mraz at maverick.aud.alcatel.com
Sun Aug 1 16:47:48 EDT 1993
I predict within 5 years all non-voice contests will have rules specifically
disallowing robots. Within 15 years there will be rules disallowing robots
even for voice contests. There will be special contests for robot-only
PS: These contests will be dominated by the newbies. OF's will
lament the end of amateur radio as we know it.
>From Peter Hardie <hardie at herald.usask.ca> Mon Aug 2 02:48:59 1993
From: Peter Hardie <hardie at herald.usask.ca> (Peter Hardie)
Date: Sun, 1 Aug 1993 19:48:59 -0600 (CST)
Subject: We Robots
In-Reply-To: <9308012038.AA16055 at greylock.local>
Message-ID: <Pine.3.04.9308011935.C4470-c100000 at herald.usask.ca>
On Sun, 1 Aug 1993 K2MM at maspar.com wrote:
> I can imagine someday being able to order off-the-shelf software, load it
> onto my PC, hook up a few cables, and away I go! Something about that
> doesn't feel right.
Jim AD1C commented earlier something to the effect that anyone could
program. I think this is wrong. If it were true, there would not be
the tiny handful of contest logging programs available (CT, NA, ??) that
there are. Everyone would have written their own. They are much easier to
write than a robot - how many of you have written (or tried to write) a
program to read morse code? In fact, the beginnings of a robot would
basically be the scoring/duping/etc. routines that are in a contesting
It is not only likely, but in my view certain, that the majority of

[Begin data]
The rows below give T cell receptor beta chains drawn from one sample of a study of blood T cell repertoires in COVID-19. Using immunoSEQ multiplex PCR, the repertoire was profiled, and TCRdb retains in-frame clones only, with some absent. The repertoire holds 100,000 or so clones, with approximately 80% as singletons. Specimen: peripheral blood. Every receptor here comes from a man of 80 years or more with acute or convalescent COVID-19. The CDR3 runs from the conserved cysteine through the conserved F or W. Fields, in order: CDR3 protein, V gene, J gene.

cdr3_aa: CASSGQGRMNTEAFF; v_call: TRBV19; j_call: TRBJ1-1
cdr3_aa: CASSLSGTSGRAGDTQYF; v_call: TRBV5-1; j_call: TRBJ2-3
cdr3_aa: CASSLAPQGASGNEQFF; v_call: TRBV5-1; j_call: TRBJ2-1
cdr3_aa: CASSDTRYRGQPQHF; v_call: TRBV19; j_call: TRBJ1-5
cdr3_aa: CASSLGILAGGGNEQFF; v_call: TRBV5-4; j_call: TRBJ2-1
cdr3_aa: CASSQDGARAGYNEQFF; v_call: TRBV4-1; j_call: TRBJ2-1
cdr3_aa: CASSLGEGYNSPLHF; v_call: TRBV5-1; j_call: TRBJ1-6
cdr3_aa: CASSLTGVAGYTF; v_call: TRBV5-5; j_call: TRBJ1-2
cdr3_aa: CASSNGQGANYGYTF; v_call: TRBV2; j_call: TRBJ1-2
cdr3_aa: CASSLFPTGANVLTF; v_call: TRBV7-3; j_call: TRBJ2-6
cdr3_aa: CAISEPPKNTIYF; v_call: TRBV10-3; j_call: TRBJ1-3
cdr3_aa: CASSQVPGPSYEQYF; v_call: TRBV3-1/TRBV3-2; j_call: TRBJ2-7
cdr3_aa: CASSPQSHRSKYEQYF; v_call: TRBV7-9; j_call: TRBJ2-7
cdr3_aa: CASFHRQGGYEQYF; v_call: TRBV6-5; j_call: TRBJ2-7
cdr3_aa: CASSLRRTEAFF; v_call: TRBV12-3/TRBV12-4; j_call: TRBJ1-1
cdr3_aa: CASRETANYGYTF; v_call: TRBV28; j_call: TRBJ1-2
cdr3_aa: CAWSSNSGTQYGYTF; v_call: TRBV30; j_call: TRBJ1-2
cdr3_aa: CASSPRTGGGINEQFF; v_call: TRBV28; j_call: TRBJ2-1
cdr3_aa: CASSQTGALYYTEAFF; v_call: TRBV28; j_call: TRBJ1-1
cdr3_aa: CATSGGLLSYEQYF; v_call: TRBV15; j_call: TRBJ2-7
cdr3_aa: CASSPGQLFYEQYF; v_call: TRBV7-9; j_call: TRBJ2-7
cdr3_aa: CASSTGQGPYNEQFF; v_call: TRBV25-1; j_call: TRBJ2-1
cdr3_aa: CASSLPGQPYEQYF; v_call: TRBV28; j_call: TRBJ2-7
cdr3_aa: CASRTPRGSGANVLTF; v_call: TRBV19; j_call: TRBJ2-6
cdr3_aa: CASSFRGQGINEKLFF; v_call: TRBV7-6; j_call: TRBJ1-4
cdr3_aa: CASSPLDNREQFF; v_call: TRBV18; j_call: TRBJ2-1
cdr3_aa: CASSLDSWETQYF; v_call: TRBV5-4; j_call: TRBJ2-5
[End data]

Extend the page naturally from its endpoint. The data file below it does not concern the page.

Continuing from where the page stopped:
robot programs on the air would be written by only a handful of people.
Therefore, a contest that permits robots would be a contest between very
few different programs. This would therefore remove the element of
operator skill as John K1MM pointed out.
But requiring some degree of authorship for a robot entrant would be rather
difficult to enforce. How do you detect whether two entrants used different
programs? What degree of authorship would be sufficient?
The authors of the major packet BBS systems and contesting programs do not
release their code and I suspect it is highly unlikely that robot authors
would release their code either.
So a robot contest would come down to very few real 'entrants' (i.e.
programmers) operating on a wide variety of stations. Once the results of
that contest were made known, people would tend to gravitate towards the
program that scored the best overall and ultimately it would be about the
only robot operating. Kinda like having one hotshot op at hundreds of
different stations, all using the same tactics (plus or minus local condx).
However, I think there's one other facet to contesting, which John didn't
mention, that will ultimately decide the fate of robots - the personal
satisfaction of participation. *I* might get a lot of satisfaction sitting
here watching *my* program handling a contest (especially if it didn't
crash :-) but I doubt that hundreds of other people running my program
will get any real feeling of accomplishment, no matter what their score,
because *they* didn't really participate at all.
Now for a question of my own. Let's assume that you are running my robot
software in the CQWW (which, by the way, I haven't written - yet) and it
works a new country for you. Would that count for DXCC? Would it be
ethical to even think of submitting the card? :-)
73 de Pete hardie at herald.usask.ca VE5VA (*might* be in NAQP next weekend)
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